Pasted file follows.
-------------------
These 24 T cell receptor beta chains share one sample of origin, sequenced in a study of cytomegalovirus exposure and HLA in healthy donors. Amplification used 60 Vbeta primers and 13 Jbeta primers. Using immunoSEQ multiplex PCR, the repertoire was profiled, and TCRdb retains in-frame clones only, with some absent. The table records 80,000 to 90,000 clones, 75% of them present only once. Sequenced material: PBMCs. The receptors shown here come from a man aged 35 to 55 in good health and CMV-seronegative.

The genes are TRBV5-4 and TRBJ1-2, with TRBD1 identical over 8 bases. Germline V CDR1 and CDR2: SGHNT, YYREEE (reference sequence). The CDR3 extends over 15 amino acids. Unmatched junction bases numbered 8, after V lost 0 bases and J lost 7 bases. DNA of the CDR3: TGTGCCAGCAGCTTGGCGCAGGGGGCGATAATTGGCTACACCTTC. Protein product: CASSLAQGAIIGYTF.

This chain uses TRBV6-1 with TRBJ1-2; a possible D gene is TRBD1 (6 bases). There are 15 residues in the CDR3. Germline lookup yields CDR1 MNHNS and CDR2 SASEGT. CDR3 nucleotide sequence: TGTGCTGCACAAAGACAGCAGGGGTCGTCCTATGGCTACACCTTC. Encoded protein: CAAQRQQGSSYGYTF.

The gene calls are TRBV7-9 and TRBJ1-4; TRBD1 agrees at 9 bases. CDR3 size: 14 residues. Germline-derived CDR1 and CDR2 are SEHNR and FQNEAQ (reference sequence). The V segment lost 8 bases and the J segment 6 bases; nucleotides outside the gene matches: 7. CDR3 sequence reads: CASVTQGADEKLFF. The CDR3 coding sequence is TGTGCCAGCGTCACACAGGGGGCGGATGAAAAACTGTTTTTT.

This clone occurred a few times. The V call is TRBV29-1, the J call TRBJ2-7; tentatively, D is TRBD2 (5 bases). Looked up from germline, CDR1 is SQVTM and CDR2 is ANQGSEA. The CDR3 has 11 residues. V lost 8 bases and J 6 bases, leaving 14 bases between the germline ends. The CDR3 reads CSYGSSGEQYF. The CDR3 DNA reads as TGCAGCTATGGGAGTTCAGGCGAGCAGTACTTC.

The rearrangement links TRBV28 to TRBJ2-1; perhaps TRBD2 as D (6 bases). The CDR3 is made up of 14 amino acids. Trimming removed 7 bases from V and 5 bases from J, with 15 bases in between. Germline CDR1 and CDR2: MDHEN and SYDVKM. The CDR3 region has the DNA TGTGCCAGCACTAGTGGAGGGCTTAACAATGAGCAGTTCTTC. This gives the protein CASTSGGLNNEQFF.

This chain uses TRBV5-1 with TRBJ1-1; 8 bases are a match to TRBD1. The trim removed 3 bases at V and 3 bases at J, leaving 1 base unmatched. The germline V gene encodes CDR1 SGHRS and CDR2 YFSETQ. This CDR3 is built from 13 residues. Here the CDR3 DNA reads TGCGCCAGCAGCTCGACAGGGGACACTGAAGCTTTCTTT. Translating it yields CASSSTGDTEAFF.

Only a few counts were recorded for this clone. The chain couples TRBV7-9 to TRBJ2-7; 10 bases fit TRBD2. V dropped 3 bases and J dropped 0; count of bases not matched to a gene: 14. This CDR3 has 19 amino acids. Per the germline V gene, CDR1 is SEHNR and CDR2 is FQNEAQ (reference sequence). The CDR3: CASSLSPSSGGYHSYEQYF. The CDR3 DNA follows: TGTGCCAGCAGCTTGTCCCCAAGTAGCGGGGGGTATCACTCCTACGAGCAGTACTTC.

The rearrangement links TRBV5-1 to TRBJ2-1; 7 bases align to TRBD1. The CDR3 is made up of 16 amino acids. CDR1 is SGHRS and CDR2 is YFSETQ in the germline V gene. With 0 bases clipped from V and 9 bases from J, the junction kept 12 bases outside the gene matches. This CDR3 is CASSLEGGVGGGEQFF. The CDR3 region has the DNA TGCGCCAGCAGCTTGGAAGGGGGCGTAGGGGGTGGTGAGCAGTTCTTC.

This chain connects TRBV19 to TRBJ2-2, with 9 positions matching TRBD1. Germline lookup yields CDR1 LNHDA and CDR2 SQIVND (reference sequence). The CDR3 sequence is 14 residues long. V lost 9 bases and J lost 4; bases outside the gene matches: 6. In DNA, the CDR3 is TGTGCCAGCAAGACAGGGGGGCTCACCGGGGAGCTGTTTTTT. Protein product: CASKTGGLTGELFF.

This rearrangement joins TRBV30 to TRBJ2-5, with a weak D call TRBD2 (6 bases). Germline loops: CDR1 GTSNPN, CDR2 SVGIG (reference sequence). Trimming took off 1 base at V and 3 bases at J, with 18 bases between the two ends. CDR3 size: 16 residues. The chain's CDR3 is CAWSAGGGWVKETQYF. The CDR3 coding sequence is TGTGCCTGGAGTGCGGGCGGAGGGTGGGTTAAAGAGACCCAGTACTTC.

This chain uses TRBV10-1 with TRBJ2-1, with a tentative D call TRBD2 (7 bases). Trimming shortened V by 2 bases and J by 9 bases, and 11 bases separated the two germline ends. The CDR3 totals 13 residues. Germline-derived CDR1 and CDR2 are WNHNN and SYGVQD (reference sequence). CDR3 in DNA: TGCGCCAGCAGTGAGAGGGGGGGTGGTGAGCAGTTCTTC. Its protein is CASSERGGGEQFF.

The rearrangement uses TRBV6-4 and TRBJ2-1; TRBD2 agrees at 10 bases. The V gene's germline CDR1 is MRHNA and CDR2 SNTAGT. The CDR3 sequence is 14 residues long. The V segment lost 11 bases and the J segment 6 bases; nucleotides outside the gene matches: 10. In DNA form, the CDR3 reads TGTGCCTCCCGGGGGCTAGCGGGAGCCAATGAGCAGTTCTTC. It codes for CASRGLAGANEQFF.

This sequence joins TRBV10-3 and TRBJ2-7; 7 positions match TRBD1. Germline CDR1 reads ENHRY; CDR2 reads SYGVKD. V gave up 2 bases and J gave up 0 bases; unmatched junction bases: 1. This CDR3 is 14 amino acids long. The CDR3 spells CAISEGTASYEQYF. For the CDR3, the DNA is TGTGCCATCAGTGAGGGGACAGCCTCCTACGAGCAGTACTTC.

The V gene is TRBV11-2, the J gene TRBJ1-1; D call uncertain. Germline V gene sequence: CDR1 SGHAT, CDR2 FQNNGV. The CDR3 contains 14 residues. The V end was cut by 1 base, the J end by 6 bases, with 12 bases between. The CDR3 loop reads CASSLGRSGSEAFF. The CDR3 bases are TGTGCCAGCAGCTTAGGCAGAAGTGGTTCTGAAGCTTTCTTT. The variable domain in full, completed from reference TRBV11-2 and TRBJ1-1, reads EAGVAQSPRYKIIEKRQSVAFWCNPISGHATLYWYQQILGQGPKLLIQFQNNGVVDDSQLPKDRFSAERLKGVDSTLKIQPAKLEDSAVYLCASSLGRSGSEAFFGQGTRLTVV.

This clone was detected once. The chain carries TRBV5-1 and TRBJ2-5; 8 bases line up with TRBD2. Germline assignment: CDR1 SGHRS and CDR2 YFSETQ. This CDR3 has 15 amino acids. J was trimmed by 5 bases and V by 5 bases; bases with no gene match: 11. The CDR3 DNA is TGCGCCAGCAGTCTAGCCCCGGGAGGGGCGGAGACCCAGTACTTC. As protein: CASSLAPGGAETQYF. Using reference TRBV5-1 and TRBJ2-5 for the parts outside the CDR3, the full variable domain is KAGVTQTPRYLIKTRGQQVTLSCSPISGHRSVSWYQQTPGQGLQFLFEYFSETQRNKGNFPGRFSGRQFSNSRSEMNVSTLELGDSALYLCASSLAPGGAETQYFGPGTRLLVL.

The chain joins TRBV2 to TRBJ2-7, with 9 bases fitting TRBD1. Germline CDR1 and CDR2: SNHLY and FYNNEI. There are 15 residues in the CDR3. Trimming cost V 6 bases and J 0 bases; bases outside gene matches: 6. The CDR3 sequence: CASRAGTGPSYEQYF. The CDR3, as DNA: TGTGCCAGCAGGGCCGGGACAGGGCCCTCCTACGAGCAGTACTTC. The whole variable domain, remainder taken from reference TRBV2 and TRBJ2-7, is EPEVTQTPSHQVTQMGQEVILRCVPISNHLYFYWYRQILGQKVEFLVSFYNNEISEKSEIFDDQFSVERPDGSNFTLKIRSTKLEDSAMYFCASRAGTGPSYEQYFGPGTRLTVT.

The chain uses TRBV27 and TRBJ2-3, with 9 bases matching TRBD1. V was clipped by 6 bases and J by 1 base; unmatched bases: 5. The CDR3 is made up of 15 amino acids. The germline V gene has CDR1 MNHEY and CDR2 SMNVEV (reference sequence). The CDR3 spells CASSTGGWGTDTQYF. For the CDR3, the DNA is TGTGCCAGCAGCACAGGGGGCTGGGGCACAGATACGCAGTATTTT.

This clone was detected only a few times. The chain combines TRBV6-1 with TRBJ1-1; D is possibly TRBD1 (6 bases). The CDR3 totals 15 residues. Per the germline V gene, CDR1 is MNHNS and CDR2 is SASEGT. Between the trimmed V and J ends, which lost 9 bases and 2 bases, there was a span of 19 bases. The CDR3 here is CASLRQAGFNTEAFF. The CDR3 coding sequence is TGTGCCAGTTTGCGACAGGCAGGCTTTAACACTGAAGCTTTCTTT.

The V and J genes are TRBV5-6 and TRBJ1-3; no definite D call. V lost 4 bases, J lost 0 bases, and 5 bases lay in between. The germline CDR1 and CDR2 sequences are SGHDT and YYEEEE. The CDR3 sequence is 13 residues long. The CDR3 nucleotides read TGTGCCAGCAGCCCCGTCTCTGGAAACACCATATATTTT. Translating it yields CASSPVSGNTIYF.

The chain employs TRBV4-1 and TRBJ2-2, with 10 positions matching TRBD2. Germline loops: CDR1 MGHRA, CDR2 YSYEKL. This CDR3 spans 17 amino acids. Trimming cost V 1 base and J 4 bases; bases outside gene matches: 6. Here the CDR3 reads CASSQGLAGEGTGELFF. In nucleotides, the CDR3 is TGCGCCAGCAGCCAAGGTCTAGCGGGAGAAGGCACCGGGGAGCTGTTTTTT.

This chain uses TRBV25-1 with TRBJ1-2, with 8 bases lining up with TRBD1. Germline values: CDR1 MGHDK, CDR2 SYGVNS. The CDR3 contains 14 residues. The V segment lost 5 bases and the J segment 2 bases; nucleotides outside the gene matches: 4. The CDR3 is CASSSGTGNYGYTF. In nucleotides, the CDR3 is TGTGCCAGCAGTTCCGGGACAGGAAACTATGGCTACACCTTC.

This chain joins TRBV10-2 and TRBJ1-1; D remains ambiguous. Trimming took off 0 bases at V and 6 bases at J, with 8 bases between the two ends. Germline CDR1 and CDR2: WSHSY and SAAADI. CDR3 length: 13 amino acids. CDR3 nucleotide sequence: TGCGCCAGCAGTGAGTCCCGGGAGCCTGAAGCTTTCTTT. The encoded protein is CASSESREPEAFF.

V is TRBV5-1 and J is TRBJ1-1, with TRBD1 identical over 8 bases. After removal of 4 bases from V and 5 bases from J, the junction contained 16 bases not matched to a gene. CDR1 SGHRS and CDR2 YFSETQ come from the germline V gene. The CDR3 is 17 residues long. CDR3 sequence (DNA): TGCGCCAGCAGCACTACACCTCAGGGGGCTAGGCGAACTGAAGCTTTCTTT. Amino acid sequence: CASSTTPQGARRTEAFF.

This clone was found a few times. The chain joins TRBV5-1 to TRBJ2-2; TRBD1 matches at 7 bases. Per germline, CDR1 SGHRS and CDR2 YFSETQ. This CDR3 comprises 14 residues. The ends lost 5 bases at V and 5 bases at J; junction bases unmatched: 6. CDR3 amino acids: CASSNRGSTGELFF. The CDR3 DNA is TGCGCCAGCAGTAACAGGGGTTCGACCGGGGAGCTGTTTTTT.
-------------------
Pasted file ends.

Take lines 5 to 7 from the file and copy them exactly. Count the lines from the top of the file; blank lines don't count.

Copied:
This clone occurred a few times. The V call is TRBV29-1, the J call TRBJ2-7; tentatively, D is TRBD2 (5 bases). Looked up from germline, CDR1 is SQVTM and CDR2 is ANQGSEA. The CDR3 has 11 residues. V lost 8 bases and J 6 bases, leaving 14 bases between the germline ends. The CDR3 reads CSYGSSGEQYF. The CDR3 DNA reads as TGCAGCTATGGGAGTTCAGGCGAGCAGTACTTC.

The rearrangement links TRBV28 to TRBJ2-1; perhaps TRBD2 as D (6 bases). The CDR3 is made up of 14 amino acids. Trimming removed 7 bases from V and 5 bases from J, with 15 bases in between. Germline CDR1 and CDR2: MDHEN and SYDVKM. The CDR3 region has the DNA TGTGCCAGCACTAGTGGAGGGCTTAACAATGAGCAGTTCTTC. This gives the protein CASTSGGLNNEQFF.

This chain uses TRBV5-1 with TRBJ1-1; 8 bases are a match to TRBD1. The trim removed 3 bases at V and 3 bases at J, leaving 1 base unmatched. The germline V gene encodes CDR1 SGHRS and CDR2 YFSETQ. This CDR3 is built from 13 residues. Here the CDR3 DNA reads TGCGCCAGCAGCTCGACAGGGGACACTGAAGCTTTCTTT. Translating it yields CASSSTGDTEAFF.